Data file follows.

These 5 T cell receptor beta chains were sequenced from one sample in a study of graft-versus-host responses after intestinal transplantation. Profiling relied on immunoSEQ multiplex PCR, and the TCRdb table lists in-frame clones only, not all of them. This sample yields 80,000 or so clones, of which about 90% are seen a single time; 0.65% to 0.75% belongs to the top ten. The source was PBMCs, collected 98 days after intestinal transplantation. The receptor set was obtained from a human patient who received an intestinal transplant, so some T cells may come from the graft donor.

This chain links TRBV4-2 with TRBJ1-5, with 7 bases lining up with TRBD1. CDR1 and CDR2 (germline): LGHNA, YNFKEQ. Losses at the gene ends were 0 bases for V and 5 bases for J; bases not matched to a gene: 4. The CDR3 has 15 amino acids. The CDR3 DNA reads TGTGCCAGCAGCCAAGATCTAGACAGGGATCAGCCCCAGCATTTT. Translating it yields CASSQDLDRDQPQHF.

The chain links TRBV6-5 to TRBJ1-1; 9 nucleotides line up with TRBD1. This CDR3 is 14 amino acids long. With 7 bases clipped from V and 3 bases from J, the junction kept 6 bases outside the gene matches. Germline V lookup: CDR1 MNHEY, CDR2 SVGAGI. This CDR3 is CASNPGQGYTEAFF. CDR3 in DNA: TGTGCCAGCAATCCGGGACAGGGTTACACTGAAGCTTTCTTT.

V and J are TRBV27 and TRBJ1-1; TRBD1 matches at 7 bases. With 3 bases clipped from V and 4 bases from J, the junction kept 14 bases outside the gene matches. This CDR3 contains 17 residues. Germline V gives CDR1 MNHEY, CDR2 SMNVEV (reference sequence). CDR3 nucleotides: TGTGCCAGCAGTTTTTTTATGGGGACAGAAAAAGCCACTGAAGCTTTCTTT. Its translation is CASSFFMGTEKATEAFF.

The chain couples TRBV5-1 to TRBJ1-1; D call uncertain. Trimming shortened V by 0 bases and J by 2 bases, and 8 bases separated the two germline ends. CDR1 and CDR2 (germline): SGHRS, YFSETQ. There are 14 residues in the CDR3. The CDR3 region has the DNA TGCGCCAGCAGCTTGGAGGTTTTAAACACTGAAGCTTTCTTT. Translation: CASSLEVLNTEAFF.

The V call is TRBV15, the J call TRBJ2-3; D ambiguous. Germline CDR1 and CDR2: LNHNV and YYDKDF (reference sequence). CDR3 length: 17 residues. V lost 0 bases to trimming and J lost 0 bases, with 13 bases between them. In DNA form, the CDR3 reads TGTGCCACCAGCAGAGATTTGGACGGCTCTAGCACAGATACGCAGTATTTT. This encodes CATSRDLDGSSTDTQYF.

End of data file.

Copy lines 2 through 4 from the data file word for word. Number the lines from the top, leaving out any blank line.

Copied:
This chain links TRBV4-2 with TRBJ1-5, with 7 bases lining up with TRBD1. CDR1 and CDR2 (germline): LGHNA, YNFKEQ. Losses at the gene ends were 0 bases for V and 5 bases for J; bases not matched to a gene: 4. The CDR3 has 15 amino acids. The CDR3 DNA reads TGTGCCAGCAGCCAAGATCTAGACAGGGATCAGCCCCAGCATTTT. Translating it yields CASSQDLDRDQPQHF.

The chain links TRBV6-5 to TRBJ1-1; 9 nucleotides line up with TRBD1. This CDR3 is 14 amino acids long. With 7 bases clipped from V and 3 bases from J, the junction kept 6 bases outside the gene matches. Germline V lookup: CDR1 MNHEY, CDR2 SVGAGI. This CDR3 is CASNPGQGYTEAFF. CDR3 in DNA: TGTGCCAGCAATCCGGGACAGGGTTACACTGAAGCTTTCTTT.

V and J are TRBV27 and TRBJ1-1; TRBD1 matches at 7 bases. With 3 bases clipped from V and 4 bases from J, the junction kept 14 bases outside the gene matches. This CDR3 contains 17 residues. Germline V gives CDR1 MNHEY, CDR2 SMNVEV (reference sequence). CDR3 nucleotides: TGTGCCAGCAGTTTTTTTATGGGGACAGAAAAAGCCACTGAAGCTTTCTTT. Its translation is CASSFFMGTEKATEAFF.